The following day, I had intended on going horseback riding, but my day took a different route. As I was relaxing in the morning, Thomas, a German guy who I hiked with the day before, told me he was chilling with some people outside. I ventured out to join, and there sat Alex, a guy from LA, and James, an Aussie. We were just shooting the shit, and naturally the conversation shifted to politics. We all had lively chats about each of our countries’ history, culture, and political systems. Along the way, someone moseyed to reception to grab a bottle of wine, and somehow, suddenly, the sun was setting with about a dozen empty bottles of wine at our feet.

We had several people join us during our little chat, and it was really neat to watch our circle expand and contact over the hours.

  
We somehow were able to walk over to the farm’s restaurant, ate dinner, then wandered into town to a bar to watch a band perform traditional Andean music, which was great.

The next morning, I woke up miraculously hangover free, and determined to have a more active day, other than walking to and from reception to buy wine.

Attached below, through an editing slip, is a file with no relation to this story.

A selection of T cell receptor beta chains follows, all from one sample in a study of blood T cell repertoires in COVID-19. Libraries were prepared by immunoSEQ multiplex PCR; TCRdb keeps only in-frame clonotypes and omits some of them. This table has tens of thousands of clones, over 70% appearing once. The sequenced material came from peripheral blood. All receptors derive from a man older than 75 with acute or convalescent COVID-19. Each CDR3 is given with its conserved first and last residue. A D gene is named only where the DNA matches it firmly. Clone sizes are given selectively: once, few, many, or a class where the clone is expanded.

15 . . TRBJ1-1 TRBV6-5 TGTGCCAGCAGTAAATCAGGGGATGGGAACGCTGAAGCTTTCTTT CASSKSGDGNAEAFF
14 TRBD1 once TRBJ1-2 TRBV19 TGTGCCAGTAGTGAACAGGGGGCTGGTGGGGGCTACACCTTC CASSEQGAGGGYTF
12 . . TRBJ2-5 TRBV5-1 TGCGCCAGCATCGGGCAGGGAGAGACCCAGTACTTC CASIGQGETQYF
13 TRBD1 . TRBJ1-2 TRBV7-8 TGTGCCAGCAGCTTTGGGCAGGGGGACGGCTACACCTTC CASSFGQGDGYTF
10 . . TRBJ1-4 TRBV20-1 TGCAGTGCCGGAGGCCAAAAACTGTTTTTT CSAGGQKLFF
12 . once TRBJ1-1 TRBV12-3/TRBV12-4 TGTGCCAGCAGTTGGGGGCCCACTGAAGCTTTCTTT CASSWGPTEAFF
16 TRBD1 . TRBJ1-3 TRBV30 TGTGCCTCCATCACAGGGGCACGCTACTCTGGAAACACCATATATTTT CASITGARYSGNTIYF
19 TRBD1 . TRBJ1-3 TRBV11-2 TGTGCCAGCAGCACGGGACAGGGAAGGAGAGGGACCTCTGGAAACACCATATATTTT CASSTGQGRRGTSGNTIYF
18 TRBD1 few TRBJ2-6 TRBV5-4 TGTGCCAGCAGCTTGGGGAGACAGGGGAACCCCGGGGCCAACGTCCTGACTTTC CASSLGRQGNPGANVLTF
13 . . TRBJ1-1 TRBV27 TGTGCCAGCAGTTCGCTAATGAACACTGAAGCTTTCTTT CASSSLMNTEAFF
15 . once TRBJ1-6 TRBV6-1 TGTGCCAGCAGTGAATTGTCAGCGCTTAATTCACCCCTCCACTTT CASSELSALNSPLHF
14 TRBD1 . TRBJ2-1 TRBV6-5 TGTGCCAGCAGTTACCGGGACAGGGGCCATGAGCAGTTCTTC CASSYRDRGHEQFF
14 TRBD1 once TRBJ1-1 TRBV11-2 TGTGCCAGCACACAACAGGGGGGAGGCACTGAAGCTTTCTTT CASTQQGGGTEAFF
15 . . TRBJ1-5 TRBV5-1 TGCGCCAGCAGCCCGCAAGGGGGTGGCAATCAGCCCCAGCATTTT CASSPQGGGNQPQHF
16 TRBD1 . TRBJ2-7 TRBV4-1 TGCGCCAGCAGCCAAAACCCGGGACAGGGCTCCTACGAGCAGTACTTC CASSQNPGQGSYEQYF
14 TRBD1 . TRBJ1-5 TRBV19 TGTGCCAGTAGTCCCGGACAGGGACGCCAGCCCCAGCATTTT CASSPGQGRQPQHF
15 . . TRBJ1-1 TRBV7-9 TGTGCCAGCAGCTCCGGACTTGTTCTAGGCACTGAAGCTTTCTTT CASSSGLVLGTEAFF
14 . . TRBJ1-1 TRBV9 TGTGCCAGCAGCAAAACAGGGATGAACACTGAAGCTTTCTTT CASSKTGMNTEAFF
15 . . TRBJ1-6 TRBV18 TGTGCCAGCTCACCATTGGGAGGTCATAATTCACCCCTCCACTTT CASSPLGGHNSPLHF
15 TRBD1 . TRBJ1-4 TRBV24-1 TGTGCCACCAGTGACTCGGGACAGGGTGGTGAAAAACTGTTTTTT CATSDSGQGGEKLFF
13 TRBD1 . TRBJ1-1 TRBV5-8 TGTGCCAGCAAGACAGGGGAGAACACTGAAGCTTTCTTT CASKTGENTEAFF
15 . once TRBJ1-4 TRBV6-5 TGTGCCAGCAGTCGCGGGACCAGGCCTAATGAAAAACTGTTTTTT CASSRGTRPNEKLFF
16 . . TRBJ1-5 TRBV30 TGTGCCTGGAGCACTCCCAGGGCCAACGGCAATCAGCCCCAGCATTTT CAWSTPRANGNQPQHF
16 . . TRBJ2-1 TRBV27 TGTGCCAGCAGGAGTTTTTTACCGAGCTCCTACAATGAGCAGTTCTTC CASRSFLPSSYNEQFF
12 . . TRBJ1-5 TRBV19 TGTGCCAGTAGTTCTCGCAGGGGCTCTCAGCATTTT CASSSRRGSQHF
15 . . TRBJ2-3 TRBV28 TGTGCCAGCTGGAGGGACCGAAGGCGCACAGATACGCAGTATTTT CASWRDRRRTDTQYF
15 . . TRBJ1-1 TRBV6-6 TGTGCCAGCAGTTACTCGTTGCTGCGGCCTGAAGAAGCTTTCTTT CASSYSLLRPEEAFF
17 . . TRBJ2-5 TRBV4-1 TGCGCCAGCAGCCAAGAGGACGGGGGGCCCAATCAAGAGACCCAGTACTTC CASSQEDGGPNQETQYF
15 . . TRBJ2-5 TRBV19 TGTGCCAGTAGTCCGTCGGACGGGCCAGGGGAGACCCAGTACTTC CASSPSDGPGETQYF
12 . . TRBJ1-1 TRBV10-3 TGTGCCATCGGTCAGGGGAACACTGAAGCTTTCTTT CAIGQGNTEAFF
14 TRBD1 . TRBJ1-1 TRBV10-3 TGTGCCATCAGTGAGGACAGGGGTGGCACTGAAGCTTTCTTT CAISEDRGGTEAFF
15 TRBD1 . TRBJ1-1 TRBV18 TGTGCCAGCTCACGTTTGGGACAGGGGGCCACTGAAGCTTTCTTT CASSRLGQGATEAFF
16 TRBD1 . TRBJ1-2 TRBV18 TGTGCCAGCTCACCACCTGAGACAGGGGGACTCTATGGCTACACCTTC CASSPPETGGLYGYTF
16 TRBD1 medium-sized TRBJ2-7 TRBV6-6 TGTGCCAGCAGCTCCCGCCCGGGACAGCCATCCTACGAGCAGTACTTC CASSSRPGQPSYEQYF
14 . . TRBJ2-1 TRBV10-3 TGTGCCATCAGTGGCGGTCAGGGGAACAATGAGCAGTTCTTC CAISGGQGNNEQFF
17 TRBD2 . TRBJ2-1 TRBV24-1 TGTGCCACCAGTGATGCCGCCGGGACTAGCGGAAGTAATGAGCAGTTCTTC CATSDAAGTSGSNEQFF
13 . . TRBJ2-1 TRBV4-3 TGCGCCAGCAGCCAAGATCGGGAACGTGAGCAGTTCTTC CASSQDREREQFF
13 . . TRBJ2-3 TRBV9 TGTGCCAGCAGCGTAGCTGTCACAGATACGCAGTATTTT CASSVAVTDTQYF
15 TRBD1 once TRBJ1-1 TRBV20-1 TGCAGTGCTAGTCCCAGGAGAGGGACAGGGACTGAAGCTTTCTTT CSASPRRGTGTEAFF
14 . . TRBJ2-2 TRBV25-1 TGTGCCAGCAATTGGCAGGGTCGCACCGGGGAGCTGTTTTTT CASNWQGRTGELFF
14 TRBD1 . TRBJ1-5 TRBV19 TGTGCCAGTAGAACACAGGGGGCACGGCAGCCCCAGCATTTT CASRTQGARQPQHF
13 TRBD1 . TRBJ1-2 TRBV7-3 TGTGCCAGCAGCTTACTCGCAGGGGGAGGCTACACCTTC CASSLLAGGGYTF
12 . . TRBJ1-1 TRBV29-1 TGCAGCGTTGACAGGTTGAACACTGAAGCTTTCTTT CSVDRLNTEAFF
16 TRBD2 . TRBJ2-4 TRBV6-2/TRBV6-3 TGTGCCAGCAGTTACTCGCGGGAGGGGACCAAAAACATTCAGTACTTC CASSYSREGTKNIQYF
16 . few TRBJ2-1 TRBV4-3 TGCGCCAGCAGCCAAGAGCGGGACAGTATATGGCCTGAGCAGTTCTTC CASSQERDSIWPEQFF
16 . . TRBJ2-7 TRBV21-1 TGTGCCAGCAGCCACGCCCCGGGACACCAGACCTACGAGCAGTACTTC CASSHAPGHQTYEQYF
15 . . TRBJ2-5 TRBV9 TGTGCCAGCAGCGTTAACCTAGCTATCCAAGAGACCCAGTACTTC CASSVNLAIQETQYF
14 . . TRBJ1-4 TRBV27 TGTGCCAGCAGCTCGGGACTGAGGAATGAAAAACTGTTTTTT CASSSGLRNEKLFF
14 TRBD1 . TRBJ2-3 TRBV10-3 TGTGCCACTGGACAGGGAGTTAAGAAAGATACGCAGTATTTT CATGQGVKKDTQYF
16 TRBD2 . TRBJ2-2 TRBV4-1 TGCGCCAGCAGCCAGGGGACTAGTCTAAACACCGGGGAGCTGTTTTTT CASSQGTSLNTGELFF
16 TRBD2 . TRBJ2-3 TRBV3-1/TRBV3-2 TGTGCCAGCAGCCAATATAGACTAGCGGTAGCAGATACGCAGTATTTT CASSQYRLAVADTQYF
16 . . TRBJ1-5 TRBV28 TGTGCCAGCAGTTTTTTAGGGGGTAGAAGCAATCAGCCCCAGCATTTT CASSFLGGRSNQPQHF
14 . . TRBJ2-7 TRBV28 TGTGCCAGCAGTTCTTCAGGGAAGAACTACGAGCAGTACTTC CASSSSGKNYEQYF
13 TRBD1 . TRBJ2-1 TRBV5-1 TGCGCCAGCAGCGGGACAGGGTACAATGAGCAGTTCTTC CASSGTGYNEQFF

I took a coffee tour at a nearby finca, which was 100% organic. The clever and simple ways the farm can remain organic was really fascinating.  

  

 

After our coffee tour, a group of us went horseback riding which was incredible!! My horse, Corozzo, was a beast. He was able to navigate really steep, muddy, rocky, narrow paths, and when we had open land, he really likes to gallop. Horseback riding in Salento was absolutely gorgeous, and it made me feel like an actual cowboy (cowgirl?). I had been horseback riding before, but only on a farm, so this was my first time riding through the mountains.

We made our way to a stream with a waterfall, which was FREEZING, but we decided to swim for a moment anyways. After our swim, we made our way to a little restaurant for a beer and some patacones con queso; fried plantains mashed into chips and then topped with cheese, so good!

  

After we galloped back to our hostel (I think our horses were ready to get rid of us), we all had dinner again at the farm’s restaurant, which might have been the best meal I’ve had in Colombia so far; BBQ pork and chicken with coleslaw and an amazing spicy mango sauce. It was a really lovely dinner, at that point a large group of us had become quite close, and it felt like a big family dinner.

We then started a bonfire, and spent the rest of the evening chatting and drinking wine around the fire. It was a perfect day, beginning to end.

It was so hard to pack my bags and leave Salento. Every day was eventful, yet relaxing. And the views never got old. I could have stayed at the farm/hostel for months. But I had another stop in the coffee country before I got back to city life in Medellin.

I’ll write about my quick but relaxing time in Manizales, and then about the fascinating city of Medellin in my next post…

It’s hard to believe my trip is winding down. Every day has been a new adventure, and now that Salento is behind me, I can safely say that those days spent in that small town were some of the best days of my life.